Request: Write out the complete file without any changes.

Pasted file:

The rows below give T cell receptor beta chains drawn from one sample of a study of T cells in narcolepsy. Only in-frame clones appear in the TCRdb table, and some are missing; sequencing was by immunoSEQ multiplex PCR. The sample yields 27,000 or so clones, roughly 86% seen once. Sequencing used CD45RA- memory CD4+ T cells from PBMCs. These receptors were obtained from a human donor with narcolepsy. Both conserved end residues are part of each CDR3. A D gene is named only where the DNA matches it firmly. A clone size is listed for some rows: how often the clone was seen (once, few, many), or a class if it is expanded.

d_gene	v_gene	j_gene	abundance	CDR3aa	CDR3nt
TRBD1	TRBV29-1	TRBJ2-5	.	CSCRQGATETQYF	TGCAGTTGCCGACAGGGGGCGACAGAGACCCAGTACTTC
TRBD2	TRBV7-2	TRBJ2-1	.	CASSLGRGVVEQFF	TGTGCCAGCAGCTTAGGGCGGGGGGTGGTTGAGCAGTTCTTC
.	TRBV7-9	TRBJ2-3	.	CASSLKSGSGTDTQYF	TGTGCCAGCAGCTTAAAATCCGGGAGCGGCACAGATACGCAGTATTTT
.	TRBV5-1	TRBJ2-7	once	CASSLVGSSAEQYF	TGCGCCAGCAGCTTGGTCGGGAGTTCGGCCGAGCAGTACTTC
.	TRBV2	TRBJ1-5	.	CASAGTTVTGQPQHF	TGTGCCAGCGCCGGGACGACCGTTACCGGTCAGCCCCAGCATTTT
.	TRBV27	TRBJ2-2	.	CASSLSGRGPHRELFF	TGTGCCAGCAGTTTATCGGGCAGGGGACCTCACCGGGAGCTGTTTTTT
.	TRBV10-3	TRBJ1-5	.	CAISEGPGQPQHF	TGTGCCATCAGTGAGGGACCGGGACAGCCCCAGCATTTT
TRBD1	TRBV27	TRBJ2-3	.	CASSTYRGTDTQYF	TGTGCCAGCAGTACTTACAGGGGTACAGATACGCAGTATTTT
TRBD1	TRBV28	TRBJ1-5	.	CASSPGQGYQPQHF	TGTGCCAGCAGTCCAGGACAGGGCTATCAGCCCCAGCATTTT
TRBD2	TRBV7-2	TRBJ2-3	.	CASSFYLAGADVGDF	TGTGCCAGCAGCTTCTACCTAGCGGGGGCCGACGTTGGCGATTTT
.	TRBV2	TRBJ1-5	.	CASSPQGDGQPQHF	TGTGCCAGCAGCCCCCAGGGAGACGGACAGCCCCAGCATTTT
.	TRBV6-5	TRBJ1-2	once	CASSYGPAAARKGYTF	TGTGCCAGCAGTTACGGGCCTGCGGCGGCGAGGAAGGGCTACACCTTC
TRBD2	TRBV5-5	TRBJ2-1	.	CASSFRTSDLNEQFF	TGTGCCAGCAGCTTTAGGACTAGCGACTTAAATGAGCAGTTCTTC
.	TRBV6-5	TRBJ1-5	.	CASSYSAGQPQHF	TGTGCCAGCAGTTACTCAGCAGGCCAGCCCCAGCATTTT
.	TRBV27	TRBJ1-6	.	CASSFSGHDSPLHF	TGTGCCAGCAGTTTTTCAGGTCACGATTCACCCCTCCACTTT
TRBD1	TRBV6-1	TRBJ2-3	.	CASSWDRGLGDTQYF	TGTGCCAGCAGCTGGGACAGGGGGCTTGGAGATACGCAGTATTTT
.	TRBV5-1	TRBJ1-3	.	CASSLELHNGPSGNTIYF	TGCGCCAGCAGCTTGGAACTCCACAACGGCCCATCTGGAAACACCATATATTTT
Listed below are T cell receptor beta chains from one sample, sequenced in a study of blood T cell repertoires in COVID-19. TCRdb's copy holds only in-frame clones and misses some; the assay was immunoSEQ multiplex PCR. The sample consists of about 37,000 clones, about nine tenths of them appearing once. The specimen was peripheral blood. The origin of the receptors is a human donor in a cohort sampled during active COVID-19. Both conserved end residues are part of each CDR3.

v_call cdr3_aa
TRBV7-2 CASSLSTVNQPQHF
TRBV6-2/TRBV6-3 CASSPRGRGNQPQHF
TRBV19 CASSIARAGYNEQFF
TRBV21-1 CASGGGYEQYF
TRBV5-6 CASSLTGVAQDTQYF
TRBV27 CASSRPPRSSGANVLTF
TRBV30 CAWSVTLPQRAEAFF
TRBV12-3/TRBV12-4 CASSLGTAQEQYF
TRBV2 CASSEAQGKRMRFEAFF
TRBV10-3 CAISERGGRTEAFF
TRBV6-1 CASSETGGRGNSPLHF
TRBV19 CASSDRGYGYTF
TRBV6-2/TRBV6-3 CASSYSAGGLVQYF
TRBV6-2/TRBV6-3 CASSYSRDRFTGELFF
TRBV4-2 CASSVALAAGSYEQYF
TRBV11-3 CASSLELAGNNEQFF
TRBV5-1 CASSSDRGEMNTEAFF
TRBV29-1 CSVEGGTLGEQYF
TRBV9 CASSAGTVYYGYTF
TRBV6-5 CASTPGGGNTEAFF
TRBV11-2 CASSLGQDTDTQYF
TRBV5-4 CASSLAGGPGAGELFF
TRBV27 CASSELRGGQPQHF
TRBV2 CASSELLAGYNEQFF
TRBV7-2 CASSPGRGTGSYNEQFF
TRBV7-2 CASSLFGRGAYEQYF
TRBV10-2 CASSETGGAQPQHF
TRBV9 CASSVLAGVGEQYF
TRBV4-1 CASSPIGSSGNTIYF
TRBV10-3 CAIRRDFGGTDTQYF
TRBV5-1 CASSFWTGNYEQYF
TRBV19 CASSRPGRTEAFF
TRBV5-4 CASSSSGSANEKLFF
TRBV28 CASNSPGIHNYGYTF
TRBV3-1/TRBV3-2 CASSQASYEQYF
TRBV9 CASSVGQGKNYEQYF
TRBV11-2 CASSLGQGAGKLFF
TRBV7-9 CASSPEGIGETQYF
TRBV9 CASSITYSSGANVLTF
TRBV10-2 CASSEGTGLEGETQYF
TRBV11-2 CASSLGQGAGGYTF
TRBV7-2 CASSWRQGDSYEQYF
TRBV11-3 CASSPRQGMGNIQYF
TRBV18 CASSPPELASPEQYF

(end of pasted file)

The rows below give T cell receptor beta chains drawn from one sample of a study of T cells in narcolepsy. Only in-frame clones appear in the TCRdb table, and some are missing; sequencing was by immunoSEQ multiplex PCR. The sample yields 27,000 or so clones, roughly 86% seen once. Sequencing used CD45RA- memory CD4+ T cells from PBMCs. These receptors were obtained from a human donor with narcolepsy. Both conserved end residues are part of each CDR3. A D gene is named only where the DNA matches it firmly. A clone size is listed for some rows: how often the clone was seen (once, few, many), or a class if it is expanded.

d_gene	v_gene	j_gene	abundance	CDR3aa	CDR3nt
TRBD1	TRBV29-1	TRBJ2-5	.	CSCRQGATETQYF	TGCAGTTGCCGACAGGGGGCGACAGAGACCCAGTACTTC
TRBD2	TRBV7-2	TRBJ2-1	.	CASSLGRGVVEQFF	TGTGCCAGCAGCTTAGGGCGGGGGGTGGTTGAGCAGTTCTTC
.	TRBV7-9	TRBJ2-3	.	CASSLKSGSGTDTQYF	TGTGCCAGCAGCTTAAAATCCGGGAGCGGCACAGATACGCAGTATTTT
.	TRBV5-1	TRBJ2-7	once	CASSLVGSSAEQYF	TGCGCCAGCAGCTTGGTCGGGAGTTCGGCCGAGCAGTACTTC
.	TRBV2	TRBJ1-5	.	CASAGTTVTGQPQHF	TGTGCCAGCGCCGGGACGACCGTTACCGGTCAGCCCCAGCATTTT
.	TRBV27	TRBJ2-2	.	CASSLSGRGPHRELFF	TGTGCCAGCAGTTTATCGGGCAGGGGACCTCACCGGGAGCTGTTTTTT
.	TRBV10-3	TRBJ1-5	.	CAISEGPGQPQHF	TGTGCCATCAGTGAGGGACCGGGACAGCCCCAGCATTTT
TRBD1	TRBV27	TRBJ2-3	.	CASSTYRGTDTQYF	TGTGCCAGCAGTACTTACAGGGGTACAGATACGCAGTATTTT
TRBD1	TRBV28	TRBJ1-5	.	CASSPGQGYQPQHF	TGTGCCAGCAGTCCAGGACAGGGCTATCAGCCCCAGCATTTT
TRBD2	TRBV7-2	TRBJ2-3	.	CASSFYLAGADVGDF	TGTGCCAGCAGCTTCTACCTAGCGGGGGCCGACGTTGGCGATTTT
.	TRBV2	TRBJ1-5	.	CASSPQGDGQPQHF	TGTGCCAGCAGCCCCCAGGGAGACGGACAGCCCCAGCATTTT
.	TRBV6-5	TRBJ1-2	once	CASSYGPAAARKGYTF	TGTGCCAGCAGTTACGGGCCTGCGGCGGCGAGGAAGGGCTACACCTTC
TRBD2	TRBV5-5	TRBJ2-1	.	CASSFRTSDLNEQFF	TGTGCCAGCAGCTTTAGGACTAGCGACTTAAATGAGCAGTTCTTC
.	TRBV6-5	TRBJ1-5	.	CASSYSAGQPQHF	TGTGCCAGCAGTTACTCAGCAGGCCAGCCCCAGCATTTT
.	TRBV27	TRBJ1-6	.	CASSFSGHDSPLHF	TGTGCCAGCAGTTTTTCAGGTCACGATTCACCCCTCCACTTT
TRBD1	TRBV6-1	TRBJ2-3	.	CASSWDRGLGDTQYF	TGTGCCAGCAGCTGGGACAGGGGGCTTGGAGATACGCAGTATTTT
.	TRBV5-1	TRBJ1-3	.	CASSLELHNGPSGNTIYF	TGCGCCAGCAGCTTGGAACTCCACAACGGCCCATCTGGAAACACCATATATTTT
Listed below are T cell receptor beta chains from one sample, sequenced in a study of blood T cell repertoires in COVID-19. TCRdb's copy holds only in-frame clones and misses some; the assay was immunoSEQ multiplex PCR. The sample consists of about 37,000 clones, about nine tenths of them appearing once. The specimen was peripheral blood. The origin of the receptors is a human donor in a cohort sampled during active COVID-19. Both conserved end residues are part of each CDR3.

v_call cdr3_aa
TRBV7-2 CASSLSTVNQPQHF
TRBV6-2/TRBV6-3 CASSPRGRGNQPQHF
TRBV19 CASSIARAGYNEQFF
TRBV21-1 CASGGGYEQYF
TRBV5-6 CASSLTGVAQDTQYF
TRBV27 CASSRPPRSSGANVLTF
TRBV30 CAWSVTLPQRAEAFF
TRBV12-3/TRBV12-4 CASSLGTAQEQYF
TRBV2 CASSEAQGKRMRFEAFF
TRBV10-3 CAISERGGRTEAFF
TRBV6-1 CASSETGGRGNSPLHF
TRBV19 CASSDRGYGYTF
TRBV6-2/TRBV6-3 CASSYSAGGLVQYF
TRBV6-2/TRBV6-3 CASSYSRDRFTGELFF
TRBV4-2 CASSVALAAGSYEQYF
TRBV11-3 CASSLELAGNNEQFF
TRBV5-1 CASSSDRGEMNTEAFF
TRBV29-1 CSVEGGTLGEQYF
TRBV9 CASSAGTVYYGYTF
TRBV6-5 CASTPGGGNTEAFF
TRBV11-2 CASSLGQDTDTQYF
TRBV5-4 CASSLAGGPGAGELFF
TRBV27 CASSELRGGQPQHF
TRBV2 CASSELLAGYNEQFF
TRBV7-2 CASSPGRGTGSYNEQFF
TRBV7-2 CASSLFGRGAYEQYF
TRBV10-2 CASSETGGAQPQHF
TRBV9 CASSVLAGVGEQYF
TRBV4-1 CASSPIGSSGNTIYF
TRBV10-3 CAIRRDFGGTDTQYF
TRBV5-1 CASSFWTGNYEQYF
TRBV19 CASSRPGRTEAFF
TRBV5-4 CASSSSGSANEKLFF
TRBV28 CASNSPGIHNYGYTF
TRBV3-1/TRBV3-2 CASSQASYEQYF
TRBV9 CASSVGQGKNYEQYF
TRBV11-2 CASSLGQGAGKLFF
TRBV7-9 CASSPEGIGETQYF
TRBV9 CASSITYSSGANVLTF
TRBV10-2 CASSEGTGLEGETQYF
TRBV11-2 CASSLGQGAGGYTF
TRBV7-2 CASSWRQGDSYEQYF
TRBV11-3 CASSPRQGMGNIQYF
TRBV18 CASSPPELASPEQYF